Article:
Third, Modi also talked about an improvement in fiscal deficit and made a comparison of a period of high-growth-high-inflation during UPA days vs low-growth-low-inflation in his term to establish that macro-economic indicators are more sustainable now. He is right, fiscal deficit has indeed come down. That, however, is hardly an achievement of the government’s smart policies but is mainly because crude oil prices have more than halved from its peaks and this has benefited by bringing down the import bill. As for high inflation, a period of high growth was bound to have price pressures accompanying it as former RBI governors have elaborated. The credit for low inflation goes to the RBI I think GoI also gets credit partly for controlling fiscal deficit. for consistently staying on a retail-inflation targeted policy stance by keeping rates on hold for a prolonged period. However, food inflation continues to be high hurting the common man.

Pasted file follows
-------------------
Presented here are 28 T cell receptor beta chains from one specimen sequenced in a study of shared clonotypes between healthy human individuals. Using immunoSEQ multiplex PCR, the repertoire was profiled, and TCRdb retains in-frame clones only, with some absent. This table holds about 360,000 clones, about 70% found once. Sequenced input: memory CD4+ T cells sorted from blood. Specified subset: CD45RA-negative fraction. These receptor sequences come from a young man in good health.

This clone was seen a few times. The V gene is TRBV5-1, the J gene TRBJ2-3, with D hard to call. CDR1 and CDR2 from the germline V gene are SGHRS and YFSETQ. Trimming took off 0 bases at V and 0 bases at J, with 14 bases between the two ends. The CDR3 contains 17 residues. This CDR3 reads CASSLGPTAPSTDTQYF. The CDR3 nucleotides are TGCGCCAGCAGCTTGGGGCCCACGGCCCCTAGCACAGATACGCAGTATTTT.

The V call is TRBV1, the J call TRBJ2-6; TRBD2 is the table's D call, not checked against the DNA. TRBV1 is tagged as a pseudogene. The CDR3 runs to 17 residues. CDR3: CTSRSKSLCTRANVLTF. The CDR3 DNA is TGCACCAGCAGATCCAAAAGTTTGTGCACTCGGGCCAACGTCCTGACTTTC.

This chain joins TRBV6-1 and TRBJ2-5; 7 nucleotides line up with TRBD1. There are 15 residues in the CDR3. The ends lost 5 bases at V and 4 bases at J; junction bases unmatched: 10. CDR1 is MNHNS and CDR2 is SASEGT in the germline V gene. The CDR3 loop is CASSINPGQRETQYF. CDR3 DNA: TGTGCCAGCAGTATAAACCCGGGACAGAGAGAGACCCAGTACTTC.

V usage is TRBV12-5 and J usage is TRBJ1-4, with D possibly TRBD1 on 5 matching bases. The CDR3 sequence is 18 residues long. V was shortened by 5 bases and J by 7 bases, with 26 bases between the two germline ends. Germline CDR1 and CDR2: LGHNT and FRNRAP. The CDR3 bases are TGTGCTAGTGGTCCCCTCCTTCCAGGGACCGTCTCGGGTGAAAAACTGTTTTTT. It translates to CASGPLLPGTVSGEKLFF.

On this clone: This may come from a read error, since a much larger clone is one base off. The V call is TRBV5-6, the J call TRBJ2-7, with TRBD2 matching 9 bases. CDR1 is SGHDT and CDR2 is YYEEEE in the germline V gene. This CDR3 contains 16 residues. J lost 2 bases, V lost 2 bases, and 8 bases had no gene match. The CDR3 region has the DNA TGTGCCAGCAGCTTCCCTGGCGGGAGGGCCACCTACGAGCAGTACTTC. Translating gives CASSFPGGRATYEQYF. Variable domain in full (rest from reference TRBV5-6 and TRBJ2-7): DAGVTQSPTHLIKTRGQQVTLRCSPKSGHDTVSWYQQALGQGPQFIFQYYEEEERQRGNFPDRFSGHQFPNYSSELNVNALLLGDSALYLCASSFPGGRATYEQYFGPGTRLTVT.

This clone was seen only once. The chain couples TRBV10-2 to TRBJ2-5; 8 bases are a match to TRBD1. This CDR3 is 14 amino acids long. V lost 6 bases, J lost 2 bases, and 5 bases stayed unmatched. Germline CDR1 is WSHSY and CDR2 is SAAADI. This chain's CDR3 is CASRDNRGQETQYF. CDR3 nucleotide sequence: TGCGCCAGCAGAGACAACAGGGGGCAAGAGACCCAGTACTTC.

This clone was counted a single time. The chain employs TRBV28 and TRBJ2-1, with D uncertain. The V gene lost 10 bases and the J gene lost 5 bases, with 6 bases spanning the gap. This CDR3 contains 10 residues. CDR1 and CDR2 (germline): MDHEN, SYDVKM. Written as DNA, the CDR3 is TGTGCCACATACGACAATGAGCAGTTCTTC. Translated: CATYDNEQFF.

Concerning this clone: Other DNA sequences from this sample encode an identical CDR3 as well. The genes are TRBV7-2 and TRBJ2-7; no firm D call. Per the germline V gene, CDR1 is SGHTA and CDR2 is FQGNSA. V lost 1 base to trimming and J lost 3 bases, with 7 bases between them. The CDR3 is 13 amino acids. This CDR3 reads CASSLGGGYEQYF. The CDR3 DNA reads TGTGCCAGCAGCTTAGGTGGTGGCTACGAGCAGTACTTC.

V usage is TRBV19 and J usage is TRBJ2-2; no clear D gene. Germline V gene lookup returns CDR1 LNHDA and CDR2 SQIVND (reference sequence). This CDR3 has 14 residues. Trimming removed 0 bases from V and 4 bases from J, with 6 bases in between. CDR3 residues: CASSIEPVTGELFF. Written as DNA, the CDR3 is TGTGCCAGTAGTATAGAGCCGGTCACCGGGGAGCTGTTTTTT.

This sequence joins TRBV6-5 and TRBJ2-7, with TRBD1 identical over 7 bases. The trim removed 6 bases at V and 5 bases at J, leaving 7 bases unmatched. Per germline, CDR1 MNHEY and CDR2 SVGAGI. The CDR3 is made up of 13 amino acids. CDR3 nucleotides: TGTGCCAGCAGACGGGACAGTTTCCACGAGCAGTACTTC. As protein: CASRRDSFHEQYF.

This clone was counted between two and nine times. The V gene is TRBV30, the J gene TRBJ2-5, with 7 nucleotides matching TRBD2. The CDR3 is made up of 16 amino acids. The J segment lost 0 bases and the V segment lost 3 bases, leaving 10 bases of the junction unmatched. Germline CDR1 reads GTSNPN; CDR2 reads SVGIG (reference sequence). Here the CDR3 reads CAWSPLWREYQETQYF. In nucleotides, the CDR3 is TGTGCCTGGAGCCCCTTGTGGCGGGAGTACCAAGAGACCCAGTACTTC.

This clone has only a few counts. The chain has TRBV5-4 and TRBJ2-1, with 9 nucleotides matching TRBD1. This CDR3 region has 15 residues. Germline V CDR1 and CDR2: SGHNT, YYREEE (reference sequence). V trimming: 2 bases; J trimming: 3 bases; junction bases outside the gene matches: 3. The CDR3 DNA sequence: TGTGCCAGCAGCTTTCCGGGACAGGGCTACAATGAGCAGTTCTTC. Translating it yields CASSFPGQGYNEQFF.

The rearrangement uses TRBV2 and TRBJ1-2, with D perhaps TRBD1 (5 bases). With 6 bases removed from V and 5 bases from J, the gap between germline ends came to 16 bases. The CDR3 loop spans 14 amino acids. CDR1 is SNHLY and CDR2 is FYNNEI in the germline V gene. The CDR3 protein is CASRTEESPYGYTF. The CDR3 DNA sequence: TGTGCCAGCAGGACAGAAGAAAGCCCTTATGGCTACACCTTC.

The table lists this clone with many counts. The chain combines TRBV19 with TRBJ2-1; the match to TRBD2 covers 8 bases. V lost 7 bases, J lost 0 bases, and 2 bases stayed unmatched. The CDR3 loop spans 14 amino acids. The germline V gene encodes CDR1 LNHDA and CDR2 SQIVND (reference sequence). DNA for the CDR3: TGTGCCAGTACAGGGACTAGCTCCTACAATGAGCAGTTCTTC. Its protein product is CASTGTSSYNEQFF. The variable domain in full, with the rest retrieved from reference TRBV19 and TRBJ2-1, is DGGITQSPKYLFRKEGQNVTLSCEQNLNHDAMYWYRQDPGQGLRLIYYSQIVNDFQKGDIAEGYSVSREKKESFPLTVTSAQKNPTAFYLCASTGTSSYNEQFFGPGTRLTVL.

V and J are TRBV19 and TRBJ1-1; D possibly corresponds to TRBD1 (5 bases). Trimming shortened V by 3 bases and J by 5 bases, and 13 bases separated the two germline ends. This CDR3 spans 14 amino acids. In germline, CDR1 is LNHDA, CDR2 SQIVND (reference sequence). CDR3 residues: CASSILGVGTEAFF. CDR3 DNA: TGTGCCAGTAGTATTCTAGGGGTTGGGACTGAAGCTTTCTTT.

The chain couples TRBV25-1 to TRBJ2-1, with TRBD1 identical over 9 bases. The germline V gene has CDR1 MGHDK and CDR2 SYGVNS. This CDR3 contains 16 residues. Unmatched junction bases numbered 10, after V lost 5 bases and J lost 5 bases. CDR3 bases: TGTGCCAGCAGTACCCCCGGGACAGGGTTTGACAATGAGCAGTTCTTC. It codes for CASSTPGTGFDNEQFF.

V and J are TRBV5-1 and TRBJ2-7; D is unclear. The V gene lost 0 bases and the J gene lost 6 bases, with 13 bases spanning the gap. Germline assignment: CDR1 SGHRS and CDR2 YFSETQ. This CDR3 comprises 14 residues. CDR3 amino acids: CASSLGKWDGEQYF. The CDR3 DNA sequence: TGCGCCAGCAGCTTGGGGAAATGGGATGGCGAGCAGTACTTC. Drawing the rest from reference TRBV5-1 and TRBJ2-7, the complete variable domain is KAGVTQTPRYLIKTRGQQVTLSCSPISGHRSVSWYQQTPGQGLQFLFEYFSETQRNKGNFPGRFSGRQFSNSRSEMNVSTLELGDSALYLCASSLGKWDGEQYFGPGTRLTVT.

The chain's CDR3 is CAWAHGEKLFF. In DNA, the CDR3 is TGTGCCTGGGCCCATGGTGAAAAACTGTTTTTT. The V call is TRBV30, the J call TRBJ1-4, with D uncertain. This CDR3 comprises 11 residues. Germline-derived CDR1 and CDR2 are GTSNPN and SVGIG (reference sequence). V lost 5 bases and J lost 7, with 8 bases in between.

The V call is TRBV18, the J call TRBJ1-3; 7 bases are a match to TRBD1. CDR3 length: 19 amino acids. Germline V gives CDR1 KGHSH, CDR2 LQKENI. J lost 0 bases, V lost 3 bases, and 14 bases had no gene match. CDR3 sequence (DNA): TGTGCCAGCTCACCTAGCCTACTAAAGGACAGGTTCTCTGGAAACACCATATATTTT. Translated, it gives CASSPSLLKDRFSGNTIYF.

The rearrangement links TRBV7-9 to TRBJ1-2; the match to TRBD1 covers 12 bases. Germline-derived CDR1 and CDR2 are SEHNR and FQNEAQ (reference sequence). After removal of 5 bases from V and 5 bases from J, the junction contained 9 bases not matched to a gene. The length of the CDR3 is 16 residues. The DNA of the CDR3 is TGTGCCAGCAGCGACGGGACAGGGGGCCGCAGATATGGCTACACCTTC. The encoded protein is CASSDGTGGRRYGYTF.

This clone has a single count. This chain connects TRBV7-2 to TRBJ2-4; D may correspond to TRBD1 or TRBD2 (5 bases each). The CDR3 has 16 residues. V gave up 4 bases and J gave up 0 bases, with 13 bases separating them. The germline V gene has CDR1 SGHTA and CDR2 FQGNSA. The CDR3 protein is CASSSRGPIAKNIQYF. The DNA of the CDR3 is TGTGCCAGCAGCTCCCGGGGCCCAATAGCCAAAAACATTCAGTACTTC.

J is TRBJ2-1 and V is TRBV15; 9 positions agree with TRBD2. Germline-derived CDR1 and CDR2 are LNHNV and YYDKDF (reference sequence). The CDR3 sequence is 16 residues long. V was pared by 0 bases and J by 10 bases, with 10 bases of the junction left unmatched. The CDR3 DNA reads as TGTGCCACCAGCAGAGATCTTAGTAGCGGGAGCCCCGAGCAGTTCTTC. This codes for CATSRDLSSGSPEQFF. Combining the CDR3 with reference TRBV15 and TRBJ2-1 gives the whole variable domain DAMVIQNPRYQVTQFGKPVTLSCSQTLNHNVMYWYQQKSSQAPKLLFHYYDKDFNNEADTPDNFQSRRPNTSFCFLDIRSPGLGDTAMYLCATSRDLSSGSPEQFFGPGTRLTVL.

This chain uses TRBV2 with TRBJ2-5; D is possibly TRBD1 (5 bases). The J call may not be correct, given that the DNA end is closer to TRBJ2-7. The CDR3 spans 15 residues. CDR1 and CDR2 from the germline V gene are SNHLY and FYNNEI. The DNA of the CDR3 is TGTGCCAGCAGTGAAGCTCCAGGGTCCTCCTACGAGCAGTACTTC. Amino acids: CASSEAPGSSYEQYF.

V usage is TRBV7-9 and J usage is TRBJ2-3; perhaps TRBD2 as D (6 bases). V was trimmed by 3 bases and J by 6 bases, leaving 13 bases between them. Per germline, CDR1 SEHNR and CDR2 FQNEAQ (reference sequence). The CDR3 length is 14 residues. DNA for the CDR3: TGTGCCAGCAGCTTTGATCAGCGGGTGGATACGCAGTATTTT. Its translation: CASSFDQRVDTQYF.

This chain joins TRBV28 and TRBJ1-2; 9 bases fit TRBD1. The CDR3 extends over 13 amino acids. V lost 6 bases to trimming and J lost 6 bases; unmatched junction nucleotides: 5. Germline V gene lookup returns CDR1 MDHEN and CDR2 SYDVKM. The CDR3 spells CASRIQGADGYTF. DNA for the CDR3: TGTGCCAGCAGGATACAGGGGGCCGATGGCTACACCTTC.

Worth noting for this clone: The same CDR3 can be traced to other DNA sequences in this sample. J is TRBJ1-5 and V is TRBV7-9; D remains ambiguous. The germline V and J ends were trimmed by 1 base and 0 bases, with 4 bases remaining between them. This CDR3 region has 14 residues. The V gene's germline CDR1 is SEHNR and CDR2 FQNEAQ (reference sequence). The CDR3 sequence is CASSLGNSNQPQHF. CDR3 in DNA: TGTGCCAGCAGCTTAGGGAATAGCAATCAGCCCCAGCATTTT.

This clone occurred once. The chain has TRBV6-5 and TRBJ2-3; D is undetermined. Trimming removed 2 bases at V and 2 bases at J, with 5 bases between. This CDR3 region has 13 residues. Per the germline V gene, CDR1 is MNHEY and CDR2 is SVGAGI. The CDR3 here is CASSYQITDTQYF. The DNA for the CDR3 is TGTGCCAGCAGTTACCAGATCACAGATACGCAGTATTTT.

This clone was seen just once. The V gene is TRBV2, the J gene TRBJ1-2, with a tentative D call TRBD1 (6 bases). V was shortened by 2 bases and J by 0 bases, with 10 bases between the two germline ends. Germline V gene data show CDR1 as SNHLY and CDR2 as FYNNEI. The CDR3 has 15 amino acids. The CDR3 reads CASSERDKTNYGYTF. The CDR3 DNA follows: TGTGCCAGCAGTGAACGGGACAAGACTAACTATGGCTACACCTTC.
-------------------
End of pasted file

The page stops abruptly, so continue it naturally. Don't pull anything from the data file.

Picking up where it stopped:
Fourth, Modi also took on critics for blaming the government for just one quarter of low GDP growth (5.7 percent in June) and made a comparison of the UPA years when GDP had fallen below that level. That isn’t entirely correct. Growth has been falling for at least five quarters now and the problem in the economy is more structural than due to one-off factors. Both demonetisation and GST have only added to the pain. But one shouldn’t miss that these elements didn’t actually trigger the current phase of slowdown. Moreover, most of the growth has come from government spending in the January-March and April-June quarters. If one deducts this component, the growth is even lower. Also, it isn’t fair to compare GDP numbers of these two periods as the methodology has changed causing a spike in the growth figures.